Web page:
While the City of Sierra Madre struggles with the question of whether or not to make a Commission out of the Green Committee, or simply allow it to term out and go away, the actual reasons for the existence of this entirely unhappy situation might very well have vanished into thin air. Literally.
But before we step forward, we're going to have to step back. All the way back to December 5, 2007. That is when the State of California wrote its now legendary Integrated Energy Policy Report on AB32 (click here), also known as the California Global Warming Solutions Act. Read deeply into this crusty cup of unfiltered governmental effluence:
California's vibrant economy is dependent on reliable and affordable supplies of energy. Yet, fossil-based energy produces greenhouse gases that are the primary contributors to climate change. California's challenge, like that of the rest of the developed world, is how to maintain its growth and vitality while decreasing its contributions to global greenhouse gas emissions.
Responding to this challenge, Governor Arnold Schwarzenegger and the California Legislature placed reducing greenhouse gas emissions at the center of their agendas. Assembly Bill 32, the California Global Warming Solutions Act of 2006 (AB 32), mandates that California reduce its greenhouse gas emissions to 1990 levels by 2020.
This law, later coupled with its evil twin, SB 375, is now in its enactment phase. Which means that Sacramento, with the assistance of the usual useful local idiots that support whatever they want no matter how destructive, is attempting to force cities such as ours to plan for far higher density development than it has now. Which includes, and for the most specious of reasons, large amounts of the kind of stack and pack mixed-use development that was rejected here by the voters of Sierra Madre in 2007 when they passed Measure V.
But here is a rather amazing piece of news. Apparently the goal of reducing "greenhouse gas emissions to 1990 levels by 2020" has already been achieved. And it was done (to put it into SB 375 terms) without our building a high density transit village in downtown Sierra Madre, or anybody being forced out of their cars and either onto a bus or reduced to just walking. This from The Association Press (click here):
AP Impact: CO2 emissions in US drop to 20-year low - In a surprising turnaround, the amount of carbon dioxide being released into the atmosphere in the U.S. has fallen dramatically to its lowest level in 20 years, and government officials say the biggest reason is that cheap and plentiful natural gas had led many power plant operators to switch from dirtier burning coal.
Many of the world's leading climate scientists didn't see the drop coming, in large part because it happened as a result of market forces rather than direct government action against carbon dioxide, a greenhouse gas that traps heat in the atmosphere.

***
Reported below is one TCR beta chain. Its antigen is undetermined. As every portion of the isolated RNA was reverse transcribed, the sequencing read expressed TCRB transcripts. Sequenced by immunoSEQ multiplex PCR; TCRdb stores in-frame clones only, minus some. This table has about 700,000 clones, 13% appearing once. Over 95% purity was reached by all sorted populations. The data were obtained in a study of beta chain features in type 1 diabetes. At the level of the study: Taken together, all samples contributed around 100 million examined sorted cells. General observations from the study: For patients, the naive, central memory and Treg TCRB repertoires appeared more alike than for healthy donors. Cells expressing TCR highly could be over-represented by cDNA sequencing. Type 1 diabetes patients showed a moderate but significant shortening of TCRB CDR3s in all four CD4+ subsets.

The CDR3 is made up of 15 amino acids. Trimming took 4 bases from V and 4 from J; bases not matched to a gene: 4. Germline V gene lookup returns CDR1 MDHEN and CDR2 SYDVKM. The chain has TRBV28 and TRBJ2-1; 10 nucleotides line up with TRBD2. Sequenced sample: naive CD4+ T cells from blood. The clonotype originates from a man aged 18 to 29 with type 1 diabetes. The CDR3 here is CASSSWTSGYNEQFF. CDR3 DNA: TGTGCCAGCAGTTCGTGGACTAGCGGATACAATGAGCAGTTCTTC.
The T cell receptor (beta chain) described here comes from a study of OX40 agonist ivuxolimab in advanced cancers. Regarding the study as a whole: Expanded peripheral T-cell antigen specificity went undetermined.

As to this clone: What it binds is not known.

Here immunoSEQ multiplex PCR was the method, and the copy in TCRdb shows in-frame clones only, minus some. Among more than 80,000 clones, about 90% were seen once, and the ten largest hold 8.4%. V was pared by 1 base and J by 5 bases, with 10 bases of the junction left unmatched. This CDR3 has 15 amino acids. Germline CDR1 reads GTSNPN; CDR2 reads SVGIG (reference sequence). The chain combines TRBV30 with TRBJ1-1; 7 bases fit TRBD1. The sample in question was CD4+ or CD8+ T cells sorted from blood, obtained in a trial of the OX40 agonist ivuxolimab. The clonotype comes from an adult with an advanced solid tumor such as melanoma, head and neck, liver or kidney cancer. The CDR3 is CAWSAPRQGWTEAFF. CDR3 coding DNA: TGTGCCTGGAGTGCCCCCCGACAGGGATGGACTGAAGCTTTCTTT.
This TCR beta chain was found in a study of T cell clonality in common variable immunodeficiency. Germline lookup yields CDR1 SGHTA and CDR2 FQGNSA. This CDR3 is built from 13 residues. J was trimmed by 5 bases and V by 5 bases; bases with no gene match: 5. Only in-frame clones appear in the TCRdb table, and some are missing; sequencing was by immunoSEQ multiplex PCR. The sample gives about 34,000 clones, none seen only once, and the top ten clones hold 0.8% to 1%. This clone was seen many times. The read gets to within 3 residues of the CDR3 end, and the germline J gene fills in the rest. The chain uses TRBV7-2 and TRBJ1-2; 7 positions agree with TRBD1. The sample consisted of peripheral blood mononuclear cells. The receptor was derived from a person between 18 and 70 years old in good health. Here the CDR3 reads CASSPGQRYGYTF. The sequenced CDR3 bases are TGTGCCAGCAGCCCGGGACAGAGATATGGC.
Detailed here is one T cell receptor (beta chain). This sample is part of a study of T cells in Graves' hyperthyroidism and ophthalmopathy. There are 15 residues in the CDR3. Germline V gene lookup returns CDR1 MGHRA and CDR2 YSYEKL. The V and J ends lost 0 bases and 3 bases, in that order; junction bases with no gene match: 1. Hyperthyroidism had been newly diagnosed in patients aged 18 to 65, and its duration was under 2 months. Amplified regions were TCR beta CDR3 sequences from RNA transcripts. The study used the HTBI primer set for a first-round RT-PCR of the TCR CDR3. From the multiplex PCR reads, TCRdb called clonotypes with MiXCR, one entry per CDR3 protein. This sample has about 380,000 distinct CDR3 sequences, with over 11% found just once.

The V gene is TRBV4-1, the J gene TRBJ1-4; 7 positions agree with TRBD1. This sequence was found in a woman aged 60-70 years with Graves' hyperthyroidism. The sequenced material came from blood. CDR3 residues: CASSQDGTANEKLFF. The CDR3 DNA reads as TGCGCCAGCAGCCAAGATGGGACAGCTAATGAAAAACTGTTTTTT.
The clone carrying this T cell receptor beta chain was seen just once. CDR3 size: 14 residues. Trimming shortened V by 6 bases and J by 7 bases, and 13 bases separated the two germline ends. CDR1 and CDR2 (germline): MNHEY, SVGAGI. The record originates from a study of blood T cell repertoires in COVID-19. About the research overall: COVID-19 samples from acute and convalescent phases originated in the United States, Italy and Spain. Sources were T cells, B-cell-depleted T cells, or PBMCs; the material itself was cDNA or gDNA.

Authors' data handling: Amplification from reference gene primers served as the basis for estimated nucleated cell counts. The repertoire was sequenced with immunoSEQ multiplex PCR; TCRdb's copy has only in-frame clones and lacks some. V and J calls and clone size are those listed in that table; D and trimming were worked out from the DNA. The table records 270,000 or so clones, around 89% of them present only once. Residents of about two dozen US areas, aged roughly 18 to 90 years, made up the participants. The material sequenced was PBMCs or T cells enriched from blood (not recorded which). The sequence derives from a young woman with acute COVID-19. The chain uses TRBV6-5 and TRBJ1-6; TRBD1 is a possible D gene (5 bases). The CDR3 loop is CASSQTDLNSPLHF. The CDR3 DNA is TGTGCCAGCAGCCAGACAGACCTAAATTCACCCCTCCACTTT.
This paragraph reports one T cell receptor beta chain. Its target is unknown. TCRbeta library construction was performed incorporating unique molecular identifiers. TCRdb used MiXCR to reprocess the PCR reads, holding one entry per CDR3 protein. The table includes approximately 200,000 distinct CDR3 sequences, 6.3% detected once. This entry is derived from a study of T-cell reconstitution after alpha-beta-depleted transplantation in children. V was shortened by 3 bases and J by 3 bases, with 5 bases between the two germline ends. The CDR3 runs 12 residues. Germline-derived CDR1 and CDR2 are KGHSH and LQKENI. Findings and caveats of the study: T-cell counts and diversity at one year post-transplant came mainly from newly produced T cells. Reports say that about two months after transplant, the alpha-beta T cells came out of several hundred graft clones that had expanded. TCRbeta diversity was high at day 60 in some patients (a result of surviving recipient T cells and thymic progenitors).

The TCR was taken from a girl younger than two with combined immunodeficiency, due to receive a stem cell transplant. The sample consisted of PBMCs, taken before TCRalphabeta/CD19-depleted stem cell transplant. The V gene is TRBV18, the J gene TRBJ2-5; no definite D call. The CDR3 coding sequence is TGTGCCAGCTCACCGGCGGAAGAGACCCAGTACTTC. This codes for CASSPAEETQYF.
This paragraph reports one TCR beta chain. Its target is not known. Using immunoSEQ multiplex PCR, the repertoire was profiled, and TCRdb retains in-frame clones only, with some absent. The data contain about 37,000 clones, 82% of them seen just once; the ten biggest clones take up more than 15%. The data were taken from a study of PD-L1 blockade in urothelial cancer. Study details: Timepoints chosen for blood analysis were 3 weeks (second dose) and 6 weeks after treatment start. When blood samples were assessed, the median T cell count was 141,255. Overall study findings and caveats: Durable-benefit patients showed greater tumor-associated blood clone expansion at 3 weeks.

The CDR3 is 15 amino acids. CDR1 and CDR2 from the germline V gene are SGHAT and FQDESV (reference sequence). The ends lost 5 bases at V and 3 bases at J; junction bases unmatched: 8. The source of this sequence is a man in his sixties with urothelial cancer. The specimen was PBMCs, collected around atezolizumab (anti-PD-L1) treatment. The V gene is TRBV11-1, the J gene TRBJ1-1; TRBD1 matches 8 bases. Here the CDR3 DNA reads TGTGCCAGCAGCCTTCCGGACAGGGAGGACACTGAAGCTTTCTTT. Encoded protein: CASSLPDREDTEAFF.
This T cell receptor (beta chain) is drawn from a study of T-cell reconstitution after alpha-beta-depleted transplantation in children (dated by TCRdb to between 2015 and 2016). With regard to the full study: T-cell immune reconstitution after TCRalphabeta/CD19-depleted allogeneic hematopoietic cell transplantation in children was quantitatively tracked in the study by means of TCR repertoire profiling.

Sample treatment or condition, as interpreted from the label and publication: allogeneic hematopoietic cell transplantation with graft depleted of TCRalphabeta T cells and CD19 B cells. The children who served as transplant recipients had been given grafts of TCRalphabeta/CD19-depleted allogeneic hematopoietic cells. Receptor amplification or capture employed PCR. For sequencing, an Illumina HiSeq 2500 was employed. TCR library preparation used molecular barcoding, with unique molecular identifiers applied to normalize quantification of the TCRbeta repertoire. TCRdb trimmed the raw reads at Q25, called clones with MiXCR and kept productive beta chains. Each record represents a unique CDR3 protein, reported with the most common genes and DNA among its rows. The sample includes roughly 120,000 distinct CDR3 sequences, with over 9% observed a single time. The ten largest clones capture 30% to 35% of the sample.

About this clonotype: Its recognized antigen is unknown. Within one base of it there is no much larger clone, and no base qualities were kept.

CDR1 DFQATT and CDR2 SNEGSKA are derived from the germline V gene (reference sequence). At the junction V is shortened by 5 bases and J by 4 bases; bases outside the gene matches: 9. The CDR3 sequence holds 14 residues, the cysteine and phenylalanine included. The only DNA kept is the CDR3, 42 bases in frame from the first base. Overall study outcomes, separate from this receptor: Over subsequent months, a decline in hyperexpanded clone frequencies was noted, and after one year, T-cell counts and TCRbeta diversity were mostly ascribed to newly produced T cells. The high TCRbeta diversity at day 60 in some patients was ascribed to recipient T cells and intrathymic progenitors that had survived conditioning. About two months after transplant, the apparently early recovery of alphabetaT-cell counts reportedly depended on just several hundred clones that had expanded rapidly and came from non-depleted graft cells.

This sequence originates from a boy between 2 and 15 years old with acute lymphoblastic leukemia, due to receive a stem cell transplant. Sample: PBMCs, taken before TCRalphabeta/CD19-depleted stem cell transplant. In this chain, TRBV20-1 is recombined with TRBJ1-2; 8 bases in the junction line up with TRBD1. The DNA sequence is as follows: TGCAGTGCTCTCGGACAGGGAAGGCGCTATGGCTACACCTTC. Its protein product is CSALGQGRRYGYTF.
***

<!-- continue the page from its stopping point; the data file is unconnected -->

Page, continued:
In a little-noticed technical report, the U.S. Energy Information Agency, a part of the Energy Department, said this month that energy related U.S. CO2 emissions for the first four months of this year fell to about 1992 levels. Energy emissions make up about 98 percent of the total. The Associated Press contacted environmental experts, scientists and utility companies and learned that virtually everyone believes the shift could have major long-term implications for U.S. energy policy.
While conservation efforts, the lagging economy and greater use of renewable energy are factors in the CO2 decline, the drop-off is due mainly to low-priced natural gas, the agency said.
A frenzy of shale gas drilling in the Northeast's Marcellus Shale and in Texas, Arkansas and Louisiana has caused the wholesale price of natural gas to plummet from $7 or $8 per unit to about $3 over the past four years, making it cheaper to burn than coal for a given amount of energy produced. As a result, utilities are relying more than ever on gas-fired generating plants.
So there you go. The call for greenhouse gas reduction to 1990 levels demanded in Arnold's beloved AB 32, the so-called California Global Warming Solutions Act, turned out to be unnecessary after all. It has been achieved 8 years ahead of schedule. And rather than this all being coerced through draconian laws and mass behavioral modification efforts by the government, it was achieved through natural market forces. It came about because new energy drilling technology has made the use of natural gas cheaper than coal.
Which means we don't need an AB 32, or an SB 375 or, for that matter, the Green Committee and its call for transit village style development in downtown Sierra Madre. You can still drive your car and live in a single family home free from having to worry about whether or not you are a climate criminal.
So Josh? Can you please tell us why we still need the Green Committee? Particularly since it looks like we've already achieved its most prominent goals? Including the big one?